It’s Small Business Week!
At Cleanify, we know firsthand how important small businesses are to the local economy and we highlight the services of established mom-and-pop cleaning companies to their communities. Small Business Week has been celebrated annually for the last 53 years as a way to recognize the importance of small business owners and entrepreneurs. More than half of Americans either own or work for a small business, and two out of every three new jobs created in the U.S. each year are from small businesses.
After interviewing dozens of cleaning services, we heard business owners tell us again and again that they started a cleaning company because it was the easiest small business to get into. Tom Spann of Chicago’s Companion Maids said, “The overhead is pretty low, and I can work out of my home office.”
With little necessary overhead cost, professional cleaners can build their business through word of mouth referrals and make strategic investments in cleaning supplies. We Clean Green in Chicago invests $1500 in each steam cleaner they purchase for their team, but other operations work on a smaller budget. Some cleaning services even make their own cleaning products as a way to cut costs and to know exactly what ingredients are being used.
Besides the low cost of entry, cleaning is also a necessary service for the community that isn’t subject to the whims of consumer taste. Omar Bensaid of Fair Home Cleaning Services in Boston compared cleaning services to barbershops, saying, “No one would say that we don’t need a barbershop. With cleaning, everyone needs a helping hand.”
You also don’t need to be the best cleaner in the world to get up and running. We spoke with several people who considered themselves horrible at cleaning until they spent many hours perfecting their craft in clients’ homes. Lee Latham of We Clean Green said, “Truth be told, I wasn’t a great housekeeper before, but I’m an amazing housekeeper now.” And Melissa Maker, who runs the highly successful YouTube cleaning channel, Clean My Space, told us, “A lot of people get into cleaning because they love it. I got into it for the opposite reason. I actually have a strong dislike for cleaning.”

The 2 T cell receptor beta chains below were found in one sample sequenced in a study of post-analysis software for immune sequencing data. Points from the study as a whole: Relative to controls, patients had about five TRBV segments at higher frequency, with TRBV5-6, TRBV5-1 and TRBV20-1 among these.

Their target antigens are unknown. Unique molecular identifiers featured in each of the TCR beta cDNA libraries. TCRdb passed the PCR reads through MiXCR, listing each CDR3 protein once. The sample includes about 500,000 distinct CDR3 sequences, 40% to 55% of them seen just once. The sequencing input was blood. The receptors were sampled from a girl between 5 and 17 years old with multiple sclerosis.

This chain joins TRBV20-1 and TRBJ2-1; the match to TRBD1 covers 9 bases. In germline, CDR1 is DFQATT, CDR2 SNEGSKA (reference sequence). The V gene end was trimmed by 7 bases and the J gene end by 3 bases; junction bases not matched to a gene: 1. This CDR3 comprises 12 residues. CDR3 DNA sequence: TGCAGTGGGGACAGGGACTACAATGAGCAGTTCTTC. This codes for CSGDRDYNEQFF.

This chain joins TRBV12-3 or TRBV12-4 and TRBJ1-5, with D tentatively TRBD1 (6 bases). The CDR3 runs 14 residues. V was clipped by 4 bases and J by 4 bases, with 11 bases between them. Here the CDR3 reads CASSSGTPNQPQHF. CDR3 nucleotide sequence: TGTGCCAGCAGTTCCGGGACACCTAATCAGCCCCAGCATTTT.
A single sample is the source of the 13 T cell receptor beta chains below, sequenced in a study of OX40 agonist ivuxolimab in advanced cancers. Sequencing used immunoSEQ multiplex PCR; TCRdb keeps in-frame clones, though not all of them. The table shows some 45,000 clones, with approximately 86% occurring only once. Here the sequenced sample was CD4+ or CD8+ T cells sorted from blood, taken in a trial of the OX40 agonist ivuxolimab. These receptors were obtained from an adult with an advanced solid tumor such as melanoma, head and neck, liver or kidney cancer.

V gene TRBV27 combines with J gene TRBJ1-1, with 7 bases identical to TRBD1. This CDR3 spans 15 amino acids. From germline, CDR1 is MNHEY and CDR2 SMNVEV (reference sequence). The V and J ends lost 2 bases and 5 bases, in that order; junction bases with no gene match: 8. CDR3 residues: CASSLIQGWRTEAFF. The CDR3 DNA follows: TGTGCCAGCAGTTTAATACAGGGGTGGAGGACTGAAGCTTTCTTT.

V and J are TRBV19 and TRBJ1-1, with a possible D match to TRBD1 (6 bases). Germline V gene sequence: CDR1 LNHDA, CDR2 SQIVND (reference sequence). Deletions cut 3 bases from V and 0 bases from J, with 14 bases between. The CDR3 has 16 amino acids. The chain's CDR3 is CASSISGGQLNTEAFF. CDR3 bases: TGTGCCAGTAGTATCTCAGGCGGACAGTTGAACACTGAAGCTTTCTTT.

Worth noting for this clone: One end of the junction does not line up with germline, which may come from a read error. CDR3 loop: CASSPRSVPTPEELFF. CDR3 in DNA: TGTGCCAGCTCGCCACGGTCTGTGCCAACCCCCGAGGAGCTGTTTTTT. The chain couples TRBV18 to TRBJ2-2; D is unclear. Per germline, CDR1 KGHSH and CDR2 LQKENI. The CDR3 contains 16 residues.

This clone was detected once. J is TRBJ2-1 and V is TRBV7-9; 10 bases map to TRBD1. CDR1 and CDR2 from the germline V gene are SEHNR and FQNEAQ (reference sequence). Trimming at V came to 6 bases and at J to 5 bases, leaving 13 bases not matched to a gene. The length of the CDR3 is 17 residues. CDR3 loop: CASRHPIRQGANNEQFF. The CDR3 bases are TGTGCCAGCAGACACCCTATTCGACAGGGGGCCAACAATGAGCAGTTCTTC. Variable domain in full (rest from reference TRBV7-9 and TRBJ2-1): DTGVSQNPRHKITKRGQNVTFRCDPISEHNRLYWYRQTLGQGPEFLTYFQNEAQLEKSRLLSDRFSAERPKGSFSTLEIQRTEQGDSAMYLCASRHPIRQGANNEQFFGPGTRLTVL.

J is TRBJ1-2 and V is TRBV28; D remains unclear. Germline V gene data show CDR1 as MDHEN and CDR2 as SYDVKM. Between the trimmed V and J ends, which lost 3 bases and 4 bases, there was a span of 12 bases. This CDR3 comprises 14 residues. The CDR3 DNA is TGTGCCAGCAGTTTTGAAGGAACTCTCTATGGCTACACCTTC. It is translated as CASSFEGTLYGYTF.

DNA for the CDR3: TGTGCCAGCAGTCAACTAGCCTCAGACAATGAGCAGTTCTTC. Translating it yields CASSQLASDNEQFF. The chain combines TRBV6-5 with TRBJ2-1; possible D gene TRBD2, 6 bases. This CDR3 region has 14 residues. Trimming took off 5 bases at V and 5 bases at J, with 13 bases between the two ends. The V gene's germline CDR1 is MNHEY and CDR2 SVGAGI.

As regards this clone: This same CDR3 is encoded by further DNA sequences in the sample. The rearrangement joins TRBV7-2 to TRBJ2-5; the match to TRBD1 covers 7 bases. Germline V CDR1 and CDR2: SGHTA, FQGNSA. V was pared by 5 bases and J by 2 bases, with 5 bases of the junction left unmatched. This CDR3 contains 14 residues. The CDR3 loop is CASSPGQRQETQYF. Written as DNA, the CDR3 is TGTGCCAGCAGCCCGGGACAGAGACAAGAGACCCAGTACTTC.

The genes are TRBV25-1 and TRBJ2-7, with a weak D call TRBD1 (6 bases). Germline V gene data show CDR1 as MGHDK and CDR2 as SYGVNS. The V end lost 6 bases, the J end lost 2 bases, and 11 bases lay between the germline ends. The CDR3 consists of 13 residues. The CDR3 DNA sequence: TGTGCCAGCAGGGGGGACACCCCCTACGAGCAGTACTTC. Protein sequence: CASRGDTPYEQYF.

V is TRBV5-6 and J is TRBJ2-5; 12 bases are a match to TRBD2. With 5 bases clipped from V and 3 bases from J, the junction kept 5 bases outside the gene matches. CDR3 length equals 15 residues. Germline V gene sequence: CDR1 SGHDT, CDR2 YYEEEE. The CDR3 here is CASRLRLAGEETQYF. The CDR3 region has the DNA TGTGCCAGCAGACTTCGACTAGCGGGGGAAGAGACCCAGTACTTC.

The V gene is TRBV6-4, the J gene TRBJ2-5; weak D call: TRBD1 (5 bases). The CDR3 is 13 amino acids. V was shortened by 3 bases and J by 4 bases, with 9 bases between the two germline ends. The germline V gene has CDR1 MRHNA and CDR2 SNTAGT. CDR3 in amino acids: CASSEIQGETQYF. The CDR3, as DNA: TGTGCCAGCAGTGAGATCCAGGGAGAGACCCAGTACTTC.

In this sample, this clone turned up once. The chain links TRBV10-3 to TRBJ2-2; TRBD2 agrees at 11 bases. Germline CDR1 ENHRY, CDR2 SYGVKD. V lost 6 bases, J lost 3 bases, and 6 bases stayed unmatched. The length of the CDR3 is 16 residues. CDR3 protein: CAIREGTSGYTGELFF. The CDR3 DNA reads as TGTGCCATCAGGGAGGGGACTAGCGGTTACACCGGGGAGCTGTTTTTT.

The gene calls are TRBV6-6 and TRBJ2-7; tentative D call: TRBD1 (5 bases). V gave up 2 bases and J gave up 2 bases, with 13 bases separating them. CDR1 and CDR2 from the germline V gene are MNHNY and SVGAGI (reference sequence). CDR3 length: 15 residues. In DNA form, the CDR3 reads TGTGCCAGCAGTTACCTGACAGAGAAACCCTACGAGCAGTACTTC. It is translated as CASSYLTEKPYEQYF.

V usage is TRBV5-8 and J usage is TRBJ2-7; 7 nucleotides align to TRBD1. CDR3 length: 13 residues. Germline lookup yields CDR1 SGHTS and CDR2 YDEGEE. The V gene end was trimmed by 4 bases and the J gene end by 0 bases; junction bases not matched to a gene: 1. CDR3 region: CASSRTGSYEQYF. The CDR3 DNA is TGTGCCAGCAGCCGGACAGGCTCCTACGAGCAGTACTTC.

We’ve spoken with cleaners who immigrated to the U.S. and Canada from places like Afghanistan and Mongolia with professional degrees in nursing and teaching but who took up cleaning because their credentials weren’t recognized in North America and it’s easier to start earning money on Day 1 with cleaning jobs than to go back to school to get accreditation.
So if you’re looking to break free of your boss and run your own company, your best bet is to look into creating a cleaning service. It’s inexpensive, easy to get off the ground, with limited regulations that create red tape you have to hack through. You’ll also get a feeling of accomplishment from helping people, which is worth almost as much as your earnings. But while starting a cleaning business is easy, growing your business is a bit more difficult. That’s why we built a set of easy-to-use tools to help make growing your cleaning business as easy as starting your company!